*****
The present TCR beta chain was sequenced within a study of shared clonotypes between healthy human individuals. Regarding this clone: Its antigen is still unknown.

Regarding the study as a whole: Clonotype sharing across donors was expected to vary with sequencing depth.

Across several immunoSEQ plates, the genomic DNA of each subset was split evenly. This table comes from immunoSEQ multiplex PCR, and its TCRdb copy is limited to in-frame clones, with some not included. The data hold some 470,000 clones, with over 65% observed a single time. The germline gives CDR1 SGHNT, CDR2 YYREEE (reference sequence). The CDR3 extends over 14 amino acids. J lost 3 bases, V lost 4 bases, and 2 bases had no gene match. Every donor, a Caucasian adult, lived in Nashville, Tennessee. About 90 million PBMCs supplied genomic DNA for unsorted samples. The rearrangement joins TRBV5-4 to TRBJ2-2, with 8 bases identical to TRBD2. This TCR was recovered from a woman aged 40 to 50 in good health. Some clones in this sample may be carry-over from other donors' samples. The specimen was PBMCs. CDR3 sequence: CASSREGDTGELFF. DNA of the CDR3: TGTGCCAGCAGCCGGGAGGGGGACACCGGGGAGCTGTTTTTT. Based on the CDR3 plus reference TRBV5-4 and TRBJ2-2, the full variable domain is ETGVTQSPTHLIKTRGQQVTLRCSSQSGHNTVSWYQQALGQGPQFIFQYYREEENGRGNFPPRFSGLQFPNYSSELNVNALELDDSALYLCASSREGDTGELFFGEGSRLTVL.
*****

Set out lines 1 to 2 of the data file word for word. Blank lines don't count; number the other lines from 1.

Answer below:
The present TCR beta chain was sequenced within a study of shared clonotypes between healthy human individuals. Regarding this clone: Its antigen is still unknown.

Regarding the study as a whole: Clonotype sharing across donors was expected to vary with sequencing depth.